According to observations of naturalists and beekeepers.
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Sandcherry is widely distributed across the northern half of the United States and eastern Canada. It occurs from Quebec and Newfoundland south to Tennessee and Arkansas and west to Utah, Montana, and Saskatchewan.
This plant is present in at least 36 states/provinces in this country.
Sandcherry is a native, diffusely-branched shrub that grows from 1.5 to 9.1 feet (0.5-3.0 m) in height. The shrub may be decumbent or prostrate when growing on dunes or other wind-blown sites. The leaves are generally oblanceolate and 0.4 to 0.8 inch (10-20 mm) wide. The perfect flowers occur in umbel-like clusters of 2 to 4. The fruit is a one-seeded drupe 0.4 to 0.6 inch (10-15 mm) in diameter. The seed is a flattened stone 0.3 inches (7-8 mm) in diameter. Sandcherry has a spreading root system that grows primarily in the mineral soil layer >9.8 inches (25 cm) deep with some roots penetrating to a depth of 8 to 12 feet (2.6-4.0 m). Sandcherry is rhizomatous; rhizomes are uniformly abundant in the shallow and deeper soil layers.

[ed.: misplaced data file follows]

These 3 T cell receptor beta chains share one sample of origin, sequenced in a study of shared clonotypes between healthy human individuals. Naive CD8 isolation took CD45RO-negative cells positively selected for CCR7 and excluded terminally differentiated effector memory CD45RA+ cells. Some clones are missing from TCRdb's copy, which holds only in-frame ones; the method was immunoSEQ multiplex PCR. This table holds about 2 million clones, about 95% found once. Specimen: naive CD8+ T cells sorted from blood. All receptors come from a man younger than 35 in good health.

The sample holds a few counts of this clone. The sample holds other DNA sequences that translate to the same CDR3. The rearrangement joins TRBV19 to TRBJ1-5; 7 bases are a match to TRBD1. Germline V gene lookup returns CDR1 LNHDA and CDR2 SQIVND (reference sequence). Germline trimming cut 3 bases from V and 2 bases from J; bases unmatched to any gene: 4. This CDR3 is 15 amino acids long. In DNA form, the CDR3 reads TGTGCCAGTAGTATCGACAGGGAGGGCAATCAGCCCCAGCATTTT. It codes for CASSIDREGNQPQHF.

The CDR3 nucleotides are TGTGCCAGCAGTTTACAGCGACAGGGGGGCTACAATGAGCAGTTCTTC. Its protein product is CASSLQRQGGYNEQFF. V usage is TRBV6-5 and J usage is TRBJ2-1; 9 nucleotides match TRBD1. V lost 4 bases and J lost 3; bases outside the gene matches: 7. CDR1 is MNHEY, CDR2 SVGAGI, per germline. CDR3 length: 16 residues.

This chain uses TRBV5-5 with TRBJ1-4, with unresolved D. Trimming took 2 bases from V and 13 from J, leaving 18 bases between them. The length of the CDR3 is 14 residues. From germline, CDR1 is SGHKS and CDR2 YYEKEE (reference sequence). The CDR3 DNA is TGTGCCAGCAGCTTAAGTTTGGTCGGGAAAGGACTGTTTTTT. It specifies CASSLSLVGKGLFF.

There is some evidence that sandcherry may be allelopathic.
Sandcherry is a deciduous shrub with typical winter dormancy. Flowering occurs from April to June, and fruits ripen from late July to September. Flowers open with the leaves or when leaves are about half extended. Sandcherry starts producing fruit in the 2nd or 3rd year of growth.
Sinapis arvensis (aka: Charlock mustard, California rape, Charlock, Corn mustard, Canola, Kaber mustard, Rapeseed mustard)
Agastache foeniculum (aka: Giant hyssop, Blue giant hyssop, Anise hyssop, Fragrant giant hyssop, Lavender giant hyssop)
Borago officinalis (aka: Borage, Starflower, Common borage, Cool-tankard, Tailwort)